Cranes of Nebraska

Stand next to the Platte River near the sunset in the early spring, witness one of the most unusual scenes of nature. Everywhere, the air is filled with soft cunning Sandhill Crane. In all directions, thousands of gardens return to the shelter for the security of the river. The bird, after the bird, spreads magnificent wings and gracefully falls to the ground. The competition became even more dramatic when it was framed by a flaming seal of prairie.

There was a long time ago the Platte River, the cranes returned to this place. The oldest known fossil, it is undeniable that Sandhill Crane is over two million years old. The Platte River, which dates back to only ten thousand years, is a geological young man. Fossil ancestral ancestor, found in central Nebraska, dates back to nine to ten million years ago, making Sandhill Crane one of the oldest bird species on earth.

When the cranes began to visit what is now Central Nebraska, prehistoric camels, rhinoceroses and elephants wandered in a landscape similar to the east African savannah. Crane survived the extinction of these animals, at a time dominated by humans. This, the largest of all transitions, has occurred in less than two centuries.

Of the six sub-categories of Sandhill Crane, three are migratory. All migration subspecies are represented in Nebraska every spring. The most frequent migrant crane is Manja Sandhill. Although not a small bird, the lower Sandhill Crane is the smallest of the group. An adult male can stand about four feet and stretch over twelve pounds. The poles are similar, and men are slightly larger. Adult bird is primarily gray, with a scarlet forehead and white cheeks. The lower sides of the junior cranes are reddish brown. The legs of the cranes are long and dark, and unlike smaller birds, their legs stand behind them in flight. When in flight, the cranes keep their necks straight ahead. Their long necks, supporting legs and a six-foot wingspan make an impressive sight. Cranes are powerful flyers, who can stay in the air for hours. Like the vultures and carnivores, Crane's wide range of wings makes them specialists in driving thermal roofs. The cranes drive the spiral upward up to a height of two thousand feet or more. They climb to the north, losing their height, until they reach the next heat, and then repeat the process. This highly effective method allows migrating birds to travel up to five hundred miles in one jump.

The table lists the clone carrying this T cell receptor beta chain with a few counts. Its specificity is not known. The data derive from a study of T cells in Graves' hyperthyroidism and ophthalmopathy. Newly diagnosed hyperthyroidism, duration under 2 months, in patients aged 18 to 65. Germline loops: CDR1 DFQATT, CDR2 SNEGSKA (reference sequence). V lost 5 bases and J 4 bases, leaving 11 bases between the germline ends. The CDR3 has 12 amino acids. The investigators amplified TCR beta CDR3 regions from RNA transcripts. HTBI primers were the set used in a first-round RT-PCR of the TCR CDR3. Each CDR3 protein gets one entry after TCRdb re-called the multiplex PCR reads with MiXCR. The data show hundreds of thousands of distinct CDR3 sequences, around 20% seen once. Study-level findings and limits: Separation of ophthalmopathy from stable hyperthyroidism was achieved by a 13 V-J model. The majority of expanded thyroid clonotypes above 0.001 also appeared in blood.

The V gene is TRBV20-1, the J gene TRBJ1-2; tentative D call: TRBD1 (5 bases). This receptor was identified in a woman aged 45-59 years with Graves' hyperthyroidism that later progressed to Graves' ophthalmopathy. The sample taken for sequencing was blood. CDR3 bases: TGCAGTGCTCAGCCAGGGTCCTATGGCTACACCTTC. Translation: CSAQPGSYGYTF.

Cranes carry winters in Texas, Louisiana, Mexico and New Mexico. At the end of February they start their great journey to the north. Most migration cranes in North America travel centrally. Cranes begin to arrive along Platte only one to two days after leaving their winter chambers. Along the Platte, the number of cranes is peak at the end of March. The Platte River in central Nebraska is an ideal place to rest during their migration. Wide, shallow Platte provides security. Thousands of hectares of agricultural fields provide food. Cranes remain by the river, feed and rest until the second week in April, when mass exodus occurs. An average bird on average spends twenty-nine days in Nebraska. During this interruption, they will pack up to two pounds of fat.